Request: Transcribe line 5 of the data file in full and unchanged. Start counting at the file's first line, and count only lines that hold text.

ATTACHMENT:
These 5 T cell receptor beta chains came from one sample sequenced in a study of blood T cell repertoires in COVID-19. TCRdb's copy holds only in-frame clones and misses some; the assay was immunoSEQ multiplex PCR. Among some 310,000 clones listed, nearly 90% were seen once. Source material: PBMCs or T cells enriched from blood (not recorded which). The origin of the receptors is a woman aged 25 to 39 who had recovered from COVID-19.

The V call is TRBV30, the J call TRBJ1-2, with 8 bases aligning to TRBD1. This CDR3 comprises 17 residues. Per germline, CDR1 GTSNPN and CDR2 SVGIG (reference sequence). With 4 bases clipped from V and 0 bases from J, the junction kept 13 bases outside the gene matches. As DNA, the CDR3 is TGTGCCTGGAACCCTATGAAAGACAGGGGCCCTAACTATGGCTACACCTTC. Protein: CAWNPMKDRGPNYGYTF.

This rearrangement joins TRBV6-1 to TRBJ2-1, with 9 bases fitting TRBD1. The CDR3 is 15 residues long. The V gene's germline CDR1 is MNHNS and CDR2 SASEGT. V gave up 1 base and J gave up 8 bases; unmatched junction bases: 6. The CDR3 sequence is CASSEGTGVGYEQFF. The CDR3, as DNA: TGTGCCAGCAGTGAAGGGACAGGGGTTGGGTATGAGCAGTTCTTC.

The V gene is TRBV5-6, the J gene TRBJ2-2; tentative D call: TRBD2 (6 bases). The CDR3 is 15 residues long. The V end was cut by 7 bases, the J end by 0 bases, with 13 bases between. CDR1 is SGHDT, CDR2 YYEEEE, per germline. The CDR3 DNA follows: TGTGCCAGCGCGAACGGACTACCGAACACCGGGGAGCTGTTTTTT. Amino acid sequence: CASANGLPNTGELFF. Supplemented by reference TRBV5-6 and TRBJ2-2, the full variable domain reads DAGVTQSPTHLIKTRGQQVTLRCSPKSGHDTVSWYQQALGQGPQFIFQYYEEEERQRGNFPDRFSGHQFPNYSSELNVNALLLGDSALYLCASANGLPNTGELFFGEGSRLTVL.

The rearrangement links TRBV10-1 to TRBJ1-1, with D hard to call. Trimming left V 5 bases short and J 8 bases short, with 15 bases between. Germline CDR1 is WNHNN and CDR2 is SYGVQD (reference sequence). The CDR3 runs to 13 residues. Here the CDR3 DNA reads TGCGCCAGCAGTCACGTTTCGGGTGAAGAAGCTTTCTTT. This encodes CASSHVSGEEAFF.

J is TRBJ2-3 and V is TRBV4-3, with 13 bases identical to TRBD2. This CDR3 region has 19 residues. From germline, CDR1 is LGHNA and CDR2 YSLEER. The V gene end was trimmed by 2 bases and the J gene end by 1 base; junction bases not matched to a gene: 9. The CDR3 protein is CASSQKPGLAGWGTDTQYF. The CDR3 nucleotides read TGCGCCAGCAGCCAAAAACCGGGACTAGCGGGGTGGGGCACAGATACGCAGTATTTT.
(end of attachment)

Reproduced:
The rearrangement links TRBV10-1 to TRBJ1-1, with D hard to call. Trimming left V 5 bases short and J 8 bases short, with 15 bases between. Germline CDR1 is WNHNN and CDR2 is SYGVQD (reference sequence). The CDR3 runs to 13 residues. Here the CDR3 DNA reads TGCGCCAGCAGTCACGTTTCGGGTGAAGAAGCTTTCTTT. This encodes CASSHVSGEEAFF.